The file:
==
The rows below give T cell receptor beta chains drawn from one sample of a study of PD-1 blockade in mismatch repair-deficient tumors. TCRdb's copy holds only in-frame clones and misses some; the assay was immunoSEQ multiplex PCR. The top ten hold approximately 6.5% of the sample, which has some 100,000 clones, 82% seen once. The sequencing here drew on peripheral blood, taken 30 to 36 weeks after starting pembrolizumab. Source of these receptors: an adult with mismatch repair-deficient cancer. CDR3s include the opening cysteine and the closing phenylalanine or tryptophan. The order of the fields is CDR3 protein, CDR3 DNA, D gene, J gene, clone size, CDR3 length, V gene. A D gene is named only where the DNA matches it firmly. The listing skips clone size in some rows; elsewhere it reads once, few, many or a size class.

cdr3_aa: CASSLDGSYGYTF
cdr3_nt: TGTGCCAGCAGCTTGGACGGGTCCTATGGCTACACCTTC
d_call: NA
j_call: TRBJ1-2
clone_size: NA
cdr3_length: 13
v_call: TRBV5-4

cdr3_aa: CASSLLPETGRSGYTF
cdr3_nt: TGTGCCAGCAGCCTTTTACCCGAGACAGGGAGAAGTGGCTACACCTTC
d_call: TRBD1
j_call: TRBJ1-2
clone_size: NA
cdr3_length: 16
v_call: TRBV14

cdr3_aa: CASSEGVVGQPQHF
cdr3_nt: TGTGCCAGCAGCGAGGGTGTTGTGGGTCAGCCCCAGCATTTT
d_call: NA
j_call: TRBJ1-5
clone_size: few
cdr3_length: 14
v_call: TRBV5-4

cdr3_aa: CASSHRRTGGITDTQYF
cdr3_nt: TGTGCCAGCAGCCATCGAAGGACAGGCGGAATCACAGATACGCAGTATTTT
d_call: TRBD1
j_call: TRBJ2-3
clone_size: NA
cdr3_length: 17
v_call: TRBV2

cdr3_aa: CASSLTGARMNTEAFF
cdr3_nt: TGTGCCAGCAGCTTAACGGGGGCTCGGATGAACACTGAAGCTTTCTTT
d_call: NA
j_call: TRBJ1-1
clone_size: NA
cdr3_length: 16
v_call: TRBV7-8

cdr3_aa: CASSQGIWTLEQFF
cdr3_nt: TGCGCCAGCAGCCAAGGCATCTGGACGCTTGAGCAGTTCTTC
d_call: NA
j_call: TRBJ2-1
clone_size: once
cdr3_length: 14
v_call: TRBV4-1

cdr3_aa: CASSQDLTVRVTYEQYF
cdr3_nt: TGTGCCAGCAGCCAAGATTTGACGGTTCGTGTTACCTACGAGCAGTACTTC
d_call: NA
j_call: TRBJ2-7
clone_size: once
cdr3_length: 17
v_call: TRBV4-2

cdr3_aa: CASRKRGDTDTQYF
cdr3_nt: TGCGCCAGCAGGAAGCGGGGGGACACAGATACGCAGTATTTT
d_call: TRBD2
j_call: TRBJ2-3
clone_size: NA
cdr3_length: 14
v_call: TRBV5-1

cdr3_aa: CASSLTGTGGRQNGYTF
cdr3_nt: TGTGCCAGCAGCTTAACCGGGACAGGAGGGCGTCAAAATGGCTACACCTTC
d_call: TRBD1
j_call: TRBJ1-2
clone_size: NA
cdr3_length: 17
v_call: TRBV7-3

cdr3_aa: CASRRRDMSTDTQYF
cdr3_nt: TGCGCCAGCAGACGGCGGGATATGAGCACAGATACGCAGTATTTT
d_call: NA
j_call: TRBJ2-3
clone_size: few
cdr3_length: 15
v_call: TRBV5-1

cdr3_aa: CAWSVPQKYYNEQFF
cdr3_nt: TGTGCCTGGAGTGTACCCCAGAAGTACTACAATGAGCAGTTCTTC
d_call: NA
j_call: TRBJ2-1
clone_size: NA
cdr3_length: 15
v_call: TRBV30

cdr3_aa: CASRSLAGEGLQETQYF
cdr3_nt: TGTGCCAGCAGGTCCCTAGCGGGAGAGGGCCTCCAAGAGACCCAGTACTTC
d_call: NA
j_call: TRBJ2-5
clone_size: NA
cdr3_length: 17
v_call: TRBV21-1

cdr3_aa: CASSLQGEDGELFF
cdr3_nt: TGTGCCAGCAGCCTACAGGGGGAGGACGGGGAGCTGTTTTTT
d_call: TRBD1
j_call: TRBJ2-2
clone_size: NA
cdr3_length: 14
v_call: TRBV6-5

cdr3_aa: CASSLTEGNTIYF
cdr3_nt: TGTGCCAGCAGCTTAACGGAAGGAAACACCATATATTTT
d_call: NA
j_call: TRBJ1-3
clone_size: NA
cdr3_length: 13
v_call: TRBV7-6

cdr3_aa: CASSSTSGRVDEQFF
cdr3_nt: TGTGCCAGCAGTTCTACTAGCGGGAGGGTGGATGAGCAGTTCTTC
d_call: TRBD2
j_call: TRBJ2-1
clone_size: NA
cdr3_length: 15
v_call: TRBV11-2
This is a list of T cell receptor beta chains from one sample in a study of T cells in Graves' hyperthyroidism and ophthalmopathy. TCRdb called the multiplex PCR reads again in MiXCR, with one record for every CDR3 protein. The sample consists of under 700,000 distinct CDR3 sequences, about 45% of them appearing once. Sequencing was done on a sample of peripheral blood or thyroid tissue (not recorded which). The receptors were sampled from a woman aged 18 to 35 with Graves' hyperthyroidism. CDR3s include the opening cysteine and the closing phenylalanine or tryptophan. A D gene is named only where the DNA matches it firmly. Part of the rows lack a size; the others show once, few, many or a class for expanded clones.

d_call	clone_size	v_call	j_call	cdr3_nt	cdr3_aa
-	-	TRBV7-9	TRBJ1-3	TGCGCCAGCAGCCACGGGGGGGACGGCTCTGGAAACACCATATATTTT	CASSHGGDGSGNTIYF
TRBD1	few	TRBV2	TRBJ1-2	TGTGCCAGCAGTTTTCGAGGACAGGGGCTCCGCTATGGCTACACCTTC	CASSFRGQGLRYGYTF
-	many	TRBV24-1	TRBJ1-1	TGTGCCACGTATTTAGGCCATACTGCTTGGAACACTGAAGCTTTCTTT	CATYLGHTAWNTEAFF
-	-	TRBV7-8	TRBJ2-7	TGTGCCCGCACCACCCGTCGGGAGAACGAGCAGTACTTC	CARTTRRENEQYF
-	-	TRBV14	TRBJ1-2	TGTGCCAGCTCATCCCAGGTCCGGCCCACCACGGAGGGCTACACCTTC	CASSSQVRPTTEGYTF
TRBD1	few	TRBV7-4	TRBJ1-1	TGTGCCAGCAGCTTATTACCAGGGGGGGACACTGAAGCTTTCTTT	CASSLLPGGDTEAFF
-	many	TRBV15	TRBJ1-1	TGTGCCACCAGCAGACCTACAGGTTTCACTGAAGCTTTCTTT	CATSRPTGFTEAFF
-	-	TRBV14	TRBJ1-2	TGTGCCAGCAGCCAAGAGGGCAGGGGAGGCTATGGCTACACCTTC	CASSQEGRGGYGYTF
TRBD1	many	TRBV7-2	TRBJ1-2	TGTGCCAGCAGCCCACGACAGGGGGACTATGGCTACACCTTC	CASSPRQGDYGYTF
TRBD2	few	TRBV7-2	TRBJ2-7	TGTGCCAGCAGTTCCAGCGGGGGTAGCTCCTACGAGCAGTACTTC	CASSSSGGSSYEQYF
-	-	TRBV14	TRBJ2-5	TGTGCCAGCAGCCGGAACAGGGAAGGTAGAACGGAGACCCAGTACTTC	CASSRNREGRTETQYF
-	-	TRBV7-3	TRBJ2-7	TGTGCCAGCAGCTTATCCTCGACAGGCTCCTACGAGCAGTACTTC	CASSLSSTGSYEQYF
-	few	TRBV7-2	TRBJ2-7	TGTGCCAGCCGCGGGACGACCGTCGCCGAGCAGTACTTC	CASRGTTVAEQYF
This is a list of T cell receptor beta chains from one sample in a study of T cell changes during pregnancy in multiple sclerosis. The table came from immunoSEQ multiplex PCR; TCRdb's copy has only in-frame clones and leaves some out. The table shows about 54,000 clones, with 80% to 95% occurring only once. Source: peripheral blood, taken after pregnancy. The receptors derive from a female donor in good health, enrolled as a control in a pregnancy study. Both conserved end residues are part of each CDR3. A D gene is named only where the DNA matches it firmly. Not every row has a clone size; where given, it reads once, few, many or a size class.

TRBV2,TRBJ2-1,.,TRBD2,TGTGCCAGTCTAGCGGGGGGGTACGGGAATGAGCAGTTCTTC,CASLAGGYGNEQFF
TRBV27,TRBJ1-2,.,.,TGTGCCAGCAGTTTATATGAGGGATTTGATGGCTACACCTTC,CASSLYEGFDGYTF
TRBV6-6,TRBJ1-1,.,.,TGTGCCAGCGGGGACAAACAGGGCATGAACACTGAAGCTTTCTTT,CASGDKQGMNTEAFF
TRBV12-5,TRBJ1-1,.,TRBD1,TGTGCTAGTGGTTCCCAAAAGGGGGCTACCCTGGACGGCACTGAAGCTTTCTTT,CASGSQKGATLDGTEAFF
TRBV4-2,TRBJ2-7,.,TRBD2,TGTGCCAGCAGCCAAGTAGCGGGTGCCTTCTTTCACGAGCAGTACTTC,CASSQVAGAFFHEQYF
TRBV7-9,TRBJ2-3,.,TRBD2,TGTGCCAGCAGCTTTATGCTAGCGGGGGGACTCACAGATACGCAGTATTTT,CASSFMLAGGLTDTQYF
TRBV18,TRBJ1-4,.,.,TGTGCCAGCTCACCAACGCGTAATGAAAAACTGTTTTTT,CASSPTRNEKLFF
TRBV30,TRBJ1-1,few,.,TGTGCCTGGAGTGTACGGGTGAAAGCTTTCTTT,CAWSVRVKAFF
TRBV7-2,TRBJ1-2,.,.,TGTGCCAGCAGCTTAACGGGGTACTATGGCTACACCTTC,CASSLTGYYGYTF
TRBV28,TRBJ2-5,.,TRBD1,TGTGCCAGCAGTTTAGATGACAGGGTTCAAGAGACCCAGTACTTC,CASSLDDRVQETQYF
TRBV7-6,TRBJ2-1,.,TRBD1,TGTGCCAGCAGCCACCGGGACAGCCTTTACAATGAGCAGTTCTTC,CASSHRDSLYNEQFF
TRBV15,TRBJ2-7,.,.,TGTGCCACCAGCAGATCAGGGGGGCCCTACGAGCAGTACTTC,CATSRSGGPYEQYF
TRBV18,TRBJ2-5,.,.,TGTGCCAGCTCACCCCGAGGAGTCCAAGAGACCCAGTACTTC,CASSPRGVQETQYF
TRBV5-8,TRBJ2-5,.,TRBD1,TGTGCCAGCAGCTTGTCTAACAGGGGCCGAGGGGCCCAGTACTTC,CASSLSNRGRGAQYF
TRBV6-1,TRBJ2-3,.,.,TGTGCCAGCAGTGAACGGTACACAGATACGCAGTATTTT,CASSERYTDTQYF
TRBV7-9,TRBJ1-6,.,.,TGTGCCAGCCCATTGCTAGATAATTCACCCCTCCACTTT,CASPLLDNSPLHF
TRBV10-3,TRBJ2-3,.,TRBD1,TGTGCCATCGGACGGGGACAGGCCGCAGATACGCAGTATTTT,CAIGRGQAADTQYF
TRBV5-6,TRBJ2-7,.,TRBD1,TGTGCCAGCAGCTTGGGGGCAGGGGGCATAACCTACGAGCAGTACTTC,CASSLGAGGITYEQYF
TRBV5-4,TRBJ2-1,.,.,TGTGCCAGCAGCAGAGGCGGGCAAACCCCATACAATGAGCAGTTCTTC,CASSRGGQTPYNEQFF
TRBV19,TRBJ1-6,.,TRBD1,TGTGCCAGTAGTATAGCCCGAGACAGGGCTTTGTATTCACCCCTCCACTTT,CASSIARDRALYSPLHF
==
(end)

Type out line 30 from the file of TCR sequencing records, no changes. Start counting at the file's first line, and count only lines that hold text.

cdr3_aa: CASSLTGARMNTEAFF